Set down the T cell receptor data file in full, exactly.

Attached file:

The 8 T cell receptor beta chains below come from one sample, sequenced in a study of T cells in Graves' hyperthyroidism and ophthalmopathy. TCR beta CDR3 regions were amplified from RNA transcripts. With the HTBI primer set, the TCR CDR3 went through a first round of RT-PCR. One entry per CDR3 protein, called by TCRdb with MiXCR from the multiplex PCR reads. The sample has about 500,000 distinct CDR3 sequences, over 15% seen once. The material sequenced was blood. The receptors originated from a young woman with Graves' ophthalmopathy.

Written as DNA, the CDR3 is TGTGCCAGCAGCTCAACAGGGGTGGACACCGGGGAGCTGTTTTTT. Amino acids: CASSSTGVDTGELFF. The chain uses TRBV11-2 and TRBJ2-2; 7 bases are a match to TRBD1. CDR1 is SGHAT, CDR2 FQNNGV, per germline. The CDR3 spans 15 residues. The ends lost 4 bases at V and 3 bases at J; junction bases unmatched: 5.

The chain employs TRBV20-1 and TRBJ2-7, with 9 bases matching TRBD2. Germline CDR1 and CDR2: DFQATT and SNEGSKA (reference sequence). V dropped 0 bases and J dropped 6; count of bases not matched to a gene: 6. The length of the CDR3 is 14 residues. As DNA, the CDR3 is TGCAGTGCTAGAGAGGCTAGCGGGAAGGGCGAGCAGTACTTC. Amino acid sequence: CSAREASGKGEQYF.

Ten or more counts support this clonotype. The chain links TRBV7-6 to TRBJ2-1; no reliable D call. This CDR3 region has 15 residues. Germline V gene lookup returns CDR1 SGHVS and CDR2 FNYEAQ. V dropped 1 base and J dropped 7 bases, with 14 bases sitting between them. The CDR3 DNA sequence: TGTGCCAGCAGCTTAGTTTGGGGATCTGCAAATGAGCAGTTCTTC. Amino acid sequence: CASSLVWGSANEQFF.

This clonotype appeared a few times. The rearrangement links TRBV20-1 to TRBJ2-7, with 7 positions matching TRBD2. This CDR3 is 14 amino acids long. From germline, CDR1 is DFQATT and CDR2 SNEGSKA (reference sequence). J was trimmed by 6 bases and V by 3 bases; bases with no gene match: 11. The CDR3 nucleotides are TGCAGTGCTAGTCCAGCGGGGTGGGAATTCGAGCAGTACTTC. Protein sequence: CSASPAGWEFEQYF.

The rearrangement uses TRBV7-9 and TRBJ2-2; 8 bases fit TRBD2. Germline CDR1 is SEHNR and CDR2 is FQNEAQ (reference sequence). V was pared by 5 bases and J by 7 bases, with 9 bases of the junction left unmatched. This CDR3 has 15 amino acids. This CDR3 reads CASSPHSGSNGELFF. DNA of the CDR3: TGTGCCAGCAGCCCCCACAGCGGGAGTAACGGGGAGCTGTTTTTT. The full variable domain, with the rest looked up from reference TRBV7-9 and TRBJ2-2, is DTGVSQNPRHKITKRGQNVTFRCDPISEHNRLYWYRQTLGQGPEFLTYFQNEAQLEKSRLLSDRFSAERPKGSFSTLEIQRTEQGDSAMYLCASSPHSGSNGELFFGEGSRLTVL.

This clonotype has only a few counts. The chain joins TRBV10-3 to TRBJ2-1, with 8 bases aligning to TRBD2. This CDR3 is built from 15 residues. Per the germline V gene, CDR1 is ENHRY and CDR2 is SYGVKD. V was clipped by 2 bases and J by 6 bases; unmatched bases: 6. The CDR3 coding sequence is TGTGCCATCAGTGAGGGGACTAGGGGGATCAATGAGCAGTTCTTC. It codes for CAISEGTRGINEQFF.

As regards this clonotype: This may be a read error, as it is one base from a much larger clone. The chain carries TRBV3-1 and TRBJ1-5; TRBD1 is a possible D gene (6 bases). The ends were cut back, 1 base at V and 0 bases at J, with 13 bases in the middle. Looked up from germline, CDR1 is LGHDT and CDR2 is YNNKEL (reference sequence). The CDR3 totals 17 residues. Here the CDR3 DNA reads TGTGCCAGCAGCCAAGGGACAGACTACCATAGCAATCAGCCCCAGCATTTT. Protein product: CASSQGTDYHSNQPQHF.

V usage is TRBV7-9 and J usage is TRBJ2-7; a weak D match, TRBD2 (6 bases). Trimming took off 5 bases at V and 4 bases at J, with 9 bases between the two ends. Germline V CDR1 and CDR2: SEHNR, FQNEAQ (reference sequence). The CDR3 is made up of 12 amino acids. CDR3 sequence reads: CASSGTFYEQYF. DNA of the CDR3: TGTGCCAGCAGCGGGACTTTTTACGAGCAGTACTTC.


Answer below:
The 8 T cell receptor beta chains below come from one sample, sequenced in a study of T cells in Graves' hyperthyroidism and ophthalmopathy. TCR beta CDR3 regions were amplified from RNA transcripts. With the HTBI primer set, the TCR CDR3 went through a first round of RT-PCR. One entry per CDR3 protein, called by TCRdb with MiXCR from the multiplex PCR reads. The sample has about 500,000 distinct CDR3 sequences, over 15% seen once. The material sequenced was blood. The receptors originated from a young woman with Graves' ophthalmopathy.

Written as DNA, the CDR3 is TGTGCCAGCAGCTCAACAGGGGTGGACACCGGGGAGCTGTTTTTT. Amino acids: CASSSTGVDTGELFF. The chain uses TRBV11-2 and TRBJ2-2; 7 bases are a match to TRBD1. CDR1 is SGHAT, CDR2 FQNNGV, per germline. The CDR3 spans 15 residues. The ends lost 4 bases at V and 3 bases at J; junction bases unmatched: 5.

The chain employs TRBV20-1 and TRBJ2-7, with 9 bases matching TRBD2. Germline CDR1 and CDR2: DFQATT and SNEGSKA (reference sequence). V dropped 0 bases and J dropped 6; count of bases not matched to a gene: 6. The length of the CDR3 is 14 residues. As DNA, the CDR3 is TGCAGTGCTAGAGAGGCTAGCGGGAAGGGCGAGCAGTACTTC. Amino acid sequence: CSAREASGKGEQYF.

Ten or more counts support this clonotype. The chain links TRBV7-6 to TRBJ2-1; no reliable D call. This CDR3 region has 15 residues. Germline V gene lookup returns CDR1 SGHVS and CDR2 FNYEAQ. V dropped 1 base and J dropped 7 bases, with 14 bases sitting between them. The CDR3 DNA sequence: TGTGCCAGCAGCTTAGTTTGGGGATCTGCAAATGAGCAGTTCTTC. Amino acid sequence: CASSLVWGSANEQFF.

This clonotype appeared a few times. The rearrangement links TRBV20-1 to TRBJ2-7, with 7 positions matching TRBD2. This CDR3 is 14 amino acids long. From germline, CDR1 is DFQATT and CDR2 SNEGSKA (reference sequence). J was trimmed by 6 bases and V by 3 bases; bases with no gene match: 11. The CDR3 nucleotides are TGCAGTGCTAGTCCAGCGGGGTGGGAATTCGAGCAGTACTTC. Protein sequence: CSASPAGWEFEQYF.

The rearrangement uses TRBV7-9 and TRBJ2-2; 8 bases fit TRBD2. Germline CDR1 is SEHNR and CDR2 is FQNEAQ (reference sequence). V was pared by 5 bases and J by 7 bases, with 9 bases of the junction left unmatched. This CDR3 has 15 amino acids. This CDR3 reads CASSPHSGSNGELFF. DNA of the CDR3: TGTGCCAGCAGCCCCCACAGCGGGAGTAACGGGGAGCTGTTTTTT. The full variable domain, with the rest looked up from reference TRBV7-9 and TRBJ2-2, is DTGVSQNPRHKITKRGQNVTFRCDPISEHNRLYWYRQTLGQGPEFLTYFQNEAQLEKSRLLSDRFSAERPKGSFSTLEIQRTEQGDSAMYLCASSPHSGSNGELFFGEGSRLTVL.

This clonotype has only a few counts. The chain joins TRBV10-3 to TRBJ2-1, with 8 bases aligning to TRBD2. This CDR3 is built from 15 residues. Per the germline V gene, CDR1 is ENHRY and CDR2 is SYGVKD. V was clipped by 2 bases and J by 6 bases; unmatched bases: 6. The CDR3 coding sequence is TGTGCCATCAGTGAGGGGACTAGGGGGATCAATGAGCAGTTCTTC. It codes for CAISEGTRGINEQFF.

As regards this clonotype: This may be a read error, as it is one base from a much larger clone. The chain carries TRBV3-1 and TRBJ1-5; TRBD1 is a possible D gene (6 bases). The ends were cut back, 1 base at V and 0 bases at J, with 13 bases in the middle. Looked up from germline, CDR1 is LGHDT and CDR2 is YNNKEL (reference sequence). The CDR3 totals 17 residues. Here the CDR3 DNA reads TGTGCCAGCAGCCAAGGGACAGACTACCATAGCAATCAGCCCCAGCATTTT. Protein product: CASSQGTDYHSNQPQHF.

V usage is TRBV7-9 and J usage is TRBJ2-7; a weak D match, TRBD2 (6 bases). Trimming took off 5 bases at V and 4 bases at J, with 9 bases between the two ends. Germline V CDR1 and CDR2: SEHNR, FQNEAQ (reference sequence). The CDR3 is made up of 12 amino acids. CDR3 sequence reads: CASSGTFYEQYF. DNA of the CDR3: TGTGCCAGCAGCGGGACTTTTTACGAGCAGTACTTC.